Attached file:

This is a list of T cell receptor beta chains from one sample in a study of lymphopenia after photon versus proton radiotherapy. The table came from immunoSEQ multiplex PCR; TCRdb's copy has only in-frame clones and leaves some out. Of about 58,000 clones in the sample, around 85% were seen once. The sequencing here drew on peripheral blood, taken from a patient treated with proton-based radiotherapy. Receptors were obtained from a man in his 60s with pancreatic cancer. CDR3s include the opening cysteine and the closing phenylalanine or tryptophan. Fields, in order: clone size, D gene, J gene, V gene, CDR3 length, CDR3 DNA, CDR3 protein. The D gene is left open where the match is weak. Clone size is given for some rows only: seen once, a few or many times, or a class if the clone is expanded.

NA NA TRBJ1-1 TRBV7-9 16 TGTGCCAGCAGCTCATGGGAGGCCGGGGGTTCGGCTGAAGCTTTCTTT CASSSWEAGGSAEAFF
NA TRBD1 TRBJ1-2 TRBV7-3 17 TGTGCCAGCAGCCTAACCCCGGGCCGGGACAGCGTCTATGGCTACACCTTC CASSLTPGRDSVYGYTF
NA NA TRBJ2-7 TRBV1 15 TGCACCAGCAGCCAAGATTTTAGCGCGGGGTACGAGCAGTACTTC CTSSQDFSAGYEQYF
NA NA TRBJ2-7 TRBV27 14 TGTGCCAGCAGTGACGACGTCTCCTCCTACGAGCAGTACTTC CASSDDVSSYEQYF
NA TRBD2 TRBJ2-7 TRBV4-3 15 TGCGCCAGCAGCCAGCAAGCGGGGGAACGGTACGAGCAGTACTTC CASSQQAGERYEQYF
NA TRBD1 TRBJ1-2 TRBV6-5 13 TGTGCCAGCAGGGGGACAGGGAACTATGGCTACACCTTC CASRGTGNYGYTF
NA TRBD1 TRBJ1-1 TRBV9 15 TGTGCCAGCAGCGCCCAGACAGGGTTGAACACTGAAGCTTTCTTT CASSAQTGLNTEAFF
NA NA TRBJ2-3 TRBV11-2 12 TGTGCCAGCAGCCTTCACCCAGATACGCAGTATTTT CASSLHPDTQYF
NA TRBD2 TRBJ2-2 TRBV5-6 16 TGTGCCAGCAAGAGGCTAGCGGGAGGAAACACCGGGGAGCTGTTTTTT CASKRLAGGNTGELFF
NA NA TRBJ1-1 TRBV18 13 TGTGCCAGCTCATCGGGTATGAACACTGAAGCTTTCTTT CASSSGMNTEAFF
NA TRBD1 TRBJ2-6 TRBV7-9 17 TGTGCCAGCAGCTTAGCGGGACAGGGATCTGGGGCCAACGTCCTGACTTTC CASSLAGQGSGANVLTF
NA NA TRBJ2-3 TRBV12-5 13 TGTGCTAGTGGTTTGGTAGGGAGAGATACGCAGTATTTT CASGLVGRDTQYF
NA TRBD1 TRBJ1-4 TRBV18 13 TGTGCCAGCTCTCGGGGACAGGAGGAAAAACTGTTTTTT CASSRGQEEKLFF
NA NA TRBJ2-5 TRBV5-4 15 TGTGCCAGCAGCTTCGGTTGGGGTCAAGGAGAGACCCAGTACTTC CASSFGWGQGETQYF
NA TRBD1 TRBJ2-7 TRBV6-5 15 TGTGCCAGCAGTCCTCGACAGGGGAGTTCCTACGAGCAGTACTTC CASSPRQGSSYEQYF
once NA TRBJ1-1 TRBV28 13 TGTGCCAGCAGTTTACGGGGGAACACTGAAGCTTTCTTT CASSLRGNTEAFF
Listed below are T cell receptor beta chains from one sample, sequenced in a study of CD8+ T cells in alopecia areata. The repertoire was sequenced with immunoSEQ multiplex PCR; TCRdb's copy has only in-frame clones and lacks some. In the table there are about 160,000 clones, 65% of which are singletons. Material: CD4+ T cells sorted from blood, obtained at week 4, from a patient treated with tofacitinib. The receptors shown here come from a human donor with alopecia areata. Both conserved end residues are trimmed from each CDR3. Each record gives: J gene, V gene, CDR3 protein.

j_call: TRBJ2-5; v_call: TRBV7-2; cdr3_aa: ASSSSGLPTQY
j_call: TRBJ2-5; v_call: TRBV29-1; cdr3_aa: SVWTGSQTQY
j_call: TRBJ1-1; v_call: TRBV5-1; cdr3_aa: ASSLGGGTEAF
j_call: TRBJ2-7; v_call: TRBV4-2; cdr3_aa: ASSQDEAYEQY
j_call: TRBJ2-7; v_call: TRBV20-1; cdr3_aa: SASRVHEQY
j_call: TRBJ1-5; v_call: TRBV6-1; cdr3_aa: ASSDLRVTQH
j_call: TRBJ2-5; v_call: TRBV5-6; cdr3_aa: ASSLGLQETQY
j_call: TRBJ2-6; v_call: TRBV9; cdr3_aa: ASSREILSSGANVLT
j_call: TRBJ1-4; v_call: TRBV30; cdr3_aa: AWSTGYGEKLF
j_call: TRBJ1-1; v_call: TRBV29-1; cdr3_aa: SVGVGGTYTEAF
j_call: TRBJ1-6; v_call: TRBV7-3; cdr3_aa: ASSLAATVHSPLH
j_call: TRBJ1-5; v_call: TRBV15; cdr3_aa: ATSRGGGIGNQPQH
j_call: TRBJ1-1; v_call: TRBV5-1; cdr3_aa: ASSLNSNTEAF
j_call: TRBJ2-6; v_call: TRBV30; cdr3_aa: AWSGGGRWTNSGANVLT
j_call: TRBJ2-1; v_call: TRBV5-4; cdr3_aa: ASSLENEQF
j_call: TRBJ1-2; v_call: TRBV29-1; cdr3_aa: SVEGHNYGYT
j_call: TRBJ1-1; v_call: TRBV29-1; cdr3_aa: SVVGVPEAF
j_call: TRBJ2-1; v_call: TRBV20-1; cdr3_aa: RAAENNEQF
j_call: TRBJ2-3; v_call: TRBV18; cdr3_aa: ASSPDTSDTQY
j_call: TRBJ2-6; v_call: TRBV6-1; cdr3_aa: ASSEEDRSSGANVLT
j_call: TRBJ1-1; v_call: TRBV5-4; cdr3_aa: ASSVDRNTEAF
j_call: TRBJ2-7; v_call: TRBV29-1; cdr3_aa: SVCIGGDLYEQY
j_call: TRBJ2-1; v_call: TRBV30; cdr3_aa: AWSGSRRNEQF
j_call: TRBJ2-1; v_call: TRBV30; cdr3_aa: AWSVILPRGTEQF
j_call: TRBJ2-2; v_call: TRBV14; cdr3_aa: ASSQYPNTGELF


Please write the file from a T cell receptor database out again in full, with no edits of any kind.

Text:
This is a list of T cell receptor beta chains from one sample in a study of lymphopenia after photon versus proton radiotherapy. The table came from immunoSEQ multiplex PCR; TCRdb's copy has only in-frame clones and leaves some out. Of about 58,000 clones in the sample, around 85% were seen once. The sequencing here drew on peripheral blood, taken from a patient treated with proton-based radiotherapy. Receptors were obtained from a man in his 60s with pancreatic cancer. CDR3s include the opening cysteine and the closing phenylalanine or tryptophan. Fields, in order: clone size, D gene, J gene, V gene, CDR3 length, CDR3 DNA, CDR3 protein. The D gene is left open where the match is weak. Clone size is given for some rows only: seen once, a few or many times, or a class if the clone is expanded.

NA NA TRBJ1-1 TRBV7-9 16 TGTGCCAGCAGCTCATGGGAGGCCGGGGGTTCGGCTGAAGCTTTCTTT CASSSWEAGGSAEAFF
NA TRBD1 TRBJ1-2 TRBV7-3 17 TGTGCCAGCAGCCTAACCCCGGGCCGGGACAGCGTCTATGGCTACACCTTC CASSLTPGRDSVYGYTF
NA NA TRBJ2-7 TRBV1 15 TGCACCAGCAGCCAAGATTTTAGCGCGGGGTACGAGCAGTACTTC CTSSQDFSAGYEQYF
NA NA TRBJ2-7 TRBV27 14 TGTGCCAGCAGTGACGACGTCTCCTCCTACGAGCAGTACTTC CASSDDVSSYEQYF
NA TRBD2 TRBJ2-7 TRBV4-3 15 TGCGCCAGCAGCCAGCAAGCGGGGGAACGGTACGAGCAGTACTTC CASSQQAGERYEQYF
NA TRBD1 TRBJ1-2 TRBV6-5 13 TGTGCCAGCAGGGGGACAGGGAACTATGGCTACACCTTC CASRGTGNYGYTF
NA TRBD1 TRBJ1-1 TRBV9 15 TGTGCCAGCAGCGCCCAGACAGGGTTGAACACTGAAGCTTTCTTT CASSAQTGLNTEAFF
NA NA TRBJ2-3 TRBV11-2 12 TGTGCCAGCAGCCTTCACCCAGATACGCAGTATTTT CASSLHPDTQYF
NA TRBD2 TRBJ2-2 TRBV5-6 16 TGTGCCAGCAAGAGGCTAGCGGGAGGAAACACCGGGGAGCTGTTTTTT CASKRLAGGNTGELFF
NA NA TRBJ1-1 TRBV18 13 TGTGCCAGCTCATCGGGTATGAACACTGAAGCTTTCTTT CASSSGMNTEAFF
NA TRBD1 TRBJ2-6 TRBV7-9 17 TGTGCCAGCAGCTTAGCGGGACAGGGATCTGGGGCCAACGTCCTGACTTTC CASSLAGQGSGANVLTF
NA NA TRBJ2-3 TRBV12-5 13 TGTGCTAGTGGTTTGGTAGGGAGAGATACGCAGTATTTT CASGLVGRDTQYF
NA TRBD1 TRBJ1-4 TRBV18 13 TGTGCCAGCTCTCGGGGACAGGAGGAAAAACTGTTTTTT CASSRGQEEKLFF
NA NA TRBJ2-5 TRBV5-4 15 TGTGCCAGCAGCTTCGGTTGGGGTCAAGGAGAGACCCAGTACTTC CASSFGWGQGETQYF
NA TRBD1 TRBJ2-7 TRBV6-5 15 TGTGCCAGCAGTCCTCGACAGGGGAGTTCCTACGAGCAGTACTTC CASSPRQGSSYEQYF
once NA TRBJ1-1 TRBV28 13 TGTGCCAGCAGTTTACGGGGGAACACTGAAGCTTTCTTT CASSLRGNTEAFF
Listed below are T cell receptor beta chains from one sample, sequenced in a study of CD8+ T cells in alopecia areata. The repertoire was sequenced with immunoSEQ multiplex PCR; TCRdb's copy has only in-frame clones and lacks some. In the table there are about 160,000 clones, 65% of which are singletons. Material: CD4+ T cells sorted from blood, obtained at week 4, from a patient treated with tofacitinib. The receptors shown here come from a human donor with alopecia areata. Both conserved end residues are trimmed from each CDR3. Each record gives: J gene, V gene, CDR3 protein.

j_call: TRBJ2-5; v_call: TRBV7-2; cdr3_aa: ASSSSGLPTQY
j_call: TRBJ2-5; v_call: TRBV29-1; cdr3_aa: SVWTGSQTQY
j_call: TRBJ1-1; v_call: TRBV5-1; cdr3_aa: ASSLGGGTEAF
j_call: TRBJ2-7; v_call: TRBV4-2; cdr3_aa: ASSQDEAYEQY
j_call: TRBJ2-7; v_call: TRBV20-1; cdr3_aa: SASRVHEQY
j_call: TRBJ1-5; v_call: TRBV6-1; cdr3_aa: ASSDLRVTQH
j_call: TRBJ2-5; v_call: TRBV5-6; cdr3_aa: ASSLGLQETQY
j_call: TRBJ2-6; v_call: TRBV9; cdr3_aa: ASSREILSSGANVLT
j_call: TRBJ1-4; v_call: TRBV30; cdr3_aa: AWSTGYGEKLF
j_call: TRBJ1-1; v_call: TRBV29-1; cdr3_aa: SVGVGGTYTEAF
j_call: TRBJ1-6; v_call: TRBV7-3; cdr3_aa: ASSLAATVHSPLH
j_call: TRBJ1-5; v_call: TRBV15; cdr3_aa: ATSRGGGIGNQPQH
j_call: TRBJ1-1; v_call: TRBV5-1; cdr3_aa: ASSLNSNTEAF
j_call: TRBJ2-6; v_call: TRBV30; cdr3_aa: AWSGGGRWTNSGANVLT
j_call: TRBJ2-1; v_call: TRBV5-4; cdr3_aa: ASSLENEQF
j_call: TRBJ1-2; v_call: TRBV29-1; cdr3_aa: SVEGHNYGYT
j_call: TRBJ1-1; v_call: TRBV29-1; cdr3_aa: SVVGVPEAF
j_call: TRBJ2-1; v_call: TRBV20-1; cdr3_aa: RAAENNEQF
j_call: TRBJ2-3; v_call: TRBV18; cdr3_aa: ASSPDTSDTQY
j_call: TRBJ2-6; v_call: TRBV6-1; cdr3_aa: ASSEEDRSSGANVLT
j_call: TRBJ1-1; v_call: TRBV5-4; cdr3_aa: ASSVDRNTEAF
j_call: TRBJ2-7; v_call: TRBV29-1; cdr3_aa: SVCIGGDLYEQY
j_call: TRBJ2-1; v_call: TRBV30; cdr3_aa: AWSGSRRNEQF
j_call: TRBJ2-1; v_call: TRBV30; cdr3_aa: AWSVILPRGTEQF
j_call: TRBJ2-2; v_call: TRBV14; cdr3_aa: ASSQYPNTGELF